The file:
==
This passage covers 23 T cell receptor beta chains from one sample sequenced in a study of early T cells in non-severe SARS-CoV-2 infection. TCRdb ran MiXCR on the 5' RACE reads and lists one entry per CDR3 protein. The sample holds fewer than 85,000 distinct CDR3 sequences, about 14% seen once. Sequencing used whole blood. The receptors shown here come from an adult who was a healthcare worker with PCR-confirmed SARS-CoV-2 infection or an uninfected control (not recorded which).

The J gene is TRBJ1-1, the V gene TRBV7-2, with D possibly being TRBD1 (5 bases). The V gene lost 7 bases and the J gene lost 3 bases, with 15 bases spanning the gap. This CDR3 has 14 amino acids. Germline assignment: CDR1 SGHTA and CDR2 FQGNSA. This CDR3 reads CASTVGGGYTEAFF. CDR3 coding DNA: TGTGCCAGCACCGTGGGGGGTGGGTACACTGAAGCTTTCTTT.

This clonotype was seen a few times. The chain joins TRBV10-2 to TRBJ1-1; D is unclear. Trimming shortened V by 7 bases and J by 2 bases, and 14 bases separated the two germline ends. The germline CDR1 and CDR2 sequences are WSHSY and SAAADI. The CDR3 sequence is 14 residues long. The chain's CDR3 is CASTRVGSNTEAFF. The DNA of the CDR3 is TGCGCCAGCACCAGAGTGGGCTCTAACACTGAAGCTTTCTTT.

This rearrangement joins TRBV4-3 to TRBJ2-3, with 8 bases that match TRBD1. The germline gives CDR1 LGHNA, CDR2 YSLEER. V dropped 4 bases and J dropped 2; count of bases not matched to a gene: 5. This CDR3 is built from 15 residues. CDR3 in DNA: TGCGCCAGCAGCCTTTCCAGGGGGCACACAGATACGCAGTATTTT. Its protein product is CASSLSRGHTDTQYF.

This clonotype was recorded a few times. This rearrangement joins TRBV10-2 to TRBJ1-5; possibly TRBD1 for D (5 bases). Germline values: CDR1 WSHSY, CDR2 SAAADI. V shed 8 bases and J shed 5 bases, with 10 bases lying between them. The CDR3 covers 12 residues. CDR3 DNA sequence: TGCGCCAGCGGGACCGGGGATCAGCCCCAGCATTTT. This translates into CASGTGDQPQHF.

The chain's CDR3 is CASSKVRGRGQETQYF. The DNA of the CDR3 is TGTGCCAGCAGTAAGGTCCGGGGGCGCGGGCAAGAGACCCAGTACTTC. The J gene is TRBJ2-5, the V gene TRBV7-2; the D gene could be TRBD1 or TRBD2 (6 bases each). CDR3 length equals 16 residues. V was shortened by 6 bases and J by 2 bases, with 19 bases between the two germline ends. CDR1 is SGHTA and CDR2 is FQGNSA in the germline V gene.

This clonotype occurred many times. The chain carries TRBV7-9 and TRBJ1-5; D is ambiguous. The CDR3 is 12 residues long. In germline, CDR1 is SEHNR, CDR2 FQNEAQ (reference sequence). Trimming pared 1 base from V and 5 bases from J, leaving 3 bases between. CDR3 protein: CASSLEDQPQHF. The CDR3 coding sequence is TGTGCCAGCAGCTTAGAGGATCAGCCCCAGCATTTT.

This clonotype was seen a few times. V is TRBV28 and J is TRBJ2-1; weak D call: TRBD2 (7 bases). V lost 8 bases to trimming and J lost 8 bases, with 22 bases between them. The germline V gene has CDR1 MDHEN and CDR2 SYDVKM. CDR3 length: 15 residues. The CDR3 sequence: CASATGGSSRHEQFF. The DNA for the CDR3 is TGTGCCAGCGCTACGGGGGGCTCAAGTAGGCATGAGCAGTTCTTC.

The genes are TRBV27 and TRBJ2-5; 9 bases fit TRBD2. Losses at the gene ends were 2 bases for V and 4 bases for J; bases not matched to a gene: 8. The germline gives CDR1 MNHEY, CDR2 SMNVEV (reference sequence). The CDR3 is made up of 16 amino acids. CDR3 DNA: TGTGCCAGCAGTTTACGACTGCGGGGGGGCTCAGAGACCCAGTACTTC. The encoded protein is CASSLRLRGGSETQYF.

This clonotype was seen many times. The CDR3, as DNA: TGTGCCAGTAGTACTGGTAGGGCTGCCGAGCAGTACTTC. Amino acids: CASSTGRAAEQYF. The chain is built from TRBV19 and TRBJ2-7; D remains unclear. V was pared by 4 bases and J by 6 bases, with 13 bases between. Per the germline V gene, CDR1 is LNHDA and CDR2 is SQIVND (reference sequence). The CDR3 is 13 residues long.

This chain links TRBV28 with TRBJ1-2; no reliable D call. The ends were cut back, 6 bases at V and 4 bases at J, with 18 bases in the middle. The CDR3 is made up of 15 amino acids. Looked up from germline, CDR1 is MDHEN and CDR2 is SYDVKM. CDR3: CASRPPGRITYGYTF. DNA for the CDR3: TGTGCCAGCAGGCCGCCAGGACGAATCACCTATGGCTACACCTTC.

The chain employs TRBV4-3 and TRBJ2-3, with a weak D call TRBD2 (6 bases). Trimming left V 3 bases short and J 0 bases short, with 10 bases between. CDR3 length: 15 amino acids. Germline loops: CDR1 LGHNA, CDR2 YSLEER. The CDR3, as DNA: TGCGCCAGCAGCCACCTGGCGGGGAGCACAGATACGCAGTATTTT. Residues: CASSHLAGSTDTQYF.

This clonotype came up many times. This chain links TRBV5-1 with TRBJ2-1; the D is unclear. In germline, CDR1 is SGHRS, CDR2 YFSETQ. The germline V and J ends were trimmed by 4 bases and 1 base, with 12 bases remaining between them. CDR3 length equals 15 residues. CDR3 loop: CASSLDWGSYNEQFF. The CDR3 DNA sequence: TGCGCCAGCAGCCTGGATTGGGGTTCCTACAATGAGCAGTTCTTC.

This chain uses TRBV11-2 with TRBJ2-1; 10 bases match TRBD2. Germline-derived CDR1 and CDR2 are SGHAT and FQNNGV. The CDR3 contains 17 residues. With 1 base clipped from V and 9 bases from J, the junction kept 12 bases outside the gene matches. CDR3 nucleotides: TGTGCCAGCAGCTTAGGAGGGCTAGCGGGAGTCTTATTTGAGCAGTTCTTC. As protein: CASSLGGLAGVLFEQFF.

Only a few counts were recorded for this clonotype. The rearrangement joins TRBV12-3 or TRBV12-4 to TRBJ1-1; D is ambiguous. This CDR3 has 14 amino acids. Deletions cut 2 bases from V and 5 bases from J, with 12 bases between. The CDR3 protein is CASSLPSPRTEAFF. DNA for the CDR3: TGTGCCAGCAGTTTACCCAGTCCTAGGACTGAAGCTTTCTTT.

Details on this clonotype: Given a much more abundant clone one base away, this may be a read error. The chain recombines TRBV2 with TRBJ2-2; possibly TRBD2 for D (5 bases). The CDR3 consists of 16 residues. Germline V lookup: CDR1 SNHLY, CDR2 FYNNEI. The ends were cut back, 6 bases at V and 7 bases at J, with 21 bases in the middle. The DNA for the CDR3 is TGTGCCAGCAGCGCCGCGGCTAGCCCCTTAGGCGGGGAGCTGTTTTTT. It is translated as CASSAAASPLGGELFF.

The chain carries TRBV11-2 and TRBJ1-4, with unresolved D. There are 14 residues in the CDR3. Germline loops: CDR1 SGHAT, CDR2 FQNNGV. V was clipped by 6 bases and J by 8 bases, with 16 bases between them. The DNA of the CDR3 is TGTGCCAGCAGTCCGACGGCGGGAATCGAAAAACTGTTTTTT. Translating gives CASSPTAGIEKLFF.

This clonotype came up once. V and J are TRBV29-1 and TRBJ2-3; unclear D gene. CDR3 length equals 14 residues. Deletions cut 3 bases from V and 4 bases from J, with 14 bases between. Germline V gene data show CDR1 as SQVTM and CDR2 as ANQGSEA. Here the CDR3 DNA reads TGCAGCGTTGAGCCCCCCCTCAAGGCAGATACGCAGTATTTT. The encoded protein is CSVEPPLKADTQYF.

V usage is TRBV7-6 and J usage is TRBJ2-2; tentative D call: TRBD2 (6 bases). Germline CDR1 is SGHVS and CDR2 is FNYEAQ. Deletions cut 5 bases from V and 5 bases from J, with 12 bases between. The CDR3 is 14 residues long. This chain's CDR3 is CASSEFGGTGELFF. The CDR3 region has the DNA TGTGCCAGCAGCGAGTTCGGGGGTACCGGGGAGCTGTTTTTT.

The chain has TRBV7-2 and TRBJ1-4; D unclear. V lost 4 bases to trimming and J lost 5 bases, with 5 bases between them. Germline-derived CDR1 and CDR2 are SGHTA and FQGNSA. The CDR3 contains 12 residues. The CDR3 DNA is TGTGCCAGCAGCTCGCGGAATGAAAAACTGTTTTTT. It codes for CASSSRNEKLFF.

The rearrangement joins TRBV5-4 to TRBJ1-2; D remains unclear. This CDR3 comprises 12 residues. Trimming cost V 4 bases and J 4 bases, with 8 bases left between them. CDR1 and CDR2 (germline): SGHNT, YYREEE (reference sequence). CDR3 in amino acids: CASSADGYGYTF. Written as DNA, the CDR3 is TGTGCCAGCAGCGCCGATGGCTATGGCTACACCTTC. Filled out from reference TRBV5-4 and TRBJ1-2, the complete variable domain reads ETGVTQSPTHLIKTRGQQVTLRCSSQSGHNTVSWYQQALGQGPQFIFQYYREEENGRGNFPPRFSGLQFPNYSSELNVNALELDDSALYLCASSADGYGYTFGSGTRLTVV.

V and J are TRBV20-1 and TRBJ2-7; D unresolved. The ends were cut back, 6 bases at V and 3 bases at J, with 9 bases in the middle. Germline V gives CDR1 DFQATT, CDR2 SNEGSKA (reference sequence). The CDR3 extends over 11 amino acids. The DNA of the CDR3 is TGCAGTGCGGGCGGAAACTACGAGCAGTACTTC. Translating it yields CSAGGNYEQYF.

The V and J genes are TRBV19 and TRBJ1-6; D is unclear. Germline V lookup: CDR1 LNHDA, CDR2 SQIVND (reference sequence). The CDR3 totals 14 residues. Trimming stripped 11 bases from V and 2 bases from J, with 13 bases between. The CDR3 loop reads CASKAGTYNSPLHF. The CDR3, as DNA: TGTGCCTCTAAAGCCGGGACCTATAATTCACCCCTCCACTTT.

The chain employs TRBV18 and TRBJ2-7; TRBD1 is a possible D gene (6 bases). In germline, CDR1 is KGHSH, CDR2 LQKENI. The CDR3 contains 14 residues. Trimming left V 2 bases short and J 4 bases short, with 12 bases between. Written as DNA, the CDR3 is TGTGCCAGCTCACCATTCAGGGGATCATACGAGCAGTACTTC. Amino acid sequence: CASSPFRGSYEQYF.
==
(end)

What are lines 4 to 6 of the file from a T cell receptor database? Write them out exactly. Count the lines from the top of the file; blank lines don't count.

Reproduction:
This rearrangement joins TRBV4-3 to TRBJ2-3, with 8 bases that match TRBD1. The germline gives CDR1 LGHNA, CDR2 YSLEER. V dropped 4 bases and J dropped 2; count of bases not matched to a gene: 5. This CDR3 is built from 15 residues. CDR3 in DNA: TGCGCCAGCAGCCTTTCCAGGGGGCACACAGATACGCAGTATTTT. Its protein product is CASSLSRGHTDTQYF.

This clonotype was recorded a few times. This rearrangement joins TRBV10-2 to TRBJ1-5; possibly TRBD1 for D (5 bases). Germline values: CDR1 WSHSY, CDR2 SAAADI. V shed 8 bases and J shed 5 bases, with 10 bases lying between them. The CDR3 covers 12 residues. CDR3 DNA sequence: TGCGCCAGCGGGACCGGGGATCAGCCCCAGCATTTT. This translates into CASGTGDQPQHF.

The chain's CDR3 is CASSKVRGRGQETQYF. The DNA of the CDR3 is TGTGCCAGCAGTAAGGTCCGGGGGCGCGGGCAAGAGACCCAGTACTTC. The J gene is TRBJ2-5, the V gene TRBV7-2; the D gene could be TRBD1 or TRBD2 (6 bases each). CDR3 length equals 16 residues. V was shortened by 6 bases and J by 2 bases, with 19 bases between the two germline ends. CDR1 is SGHTA and CDR2 is FQGNSA in the germline V gene.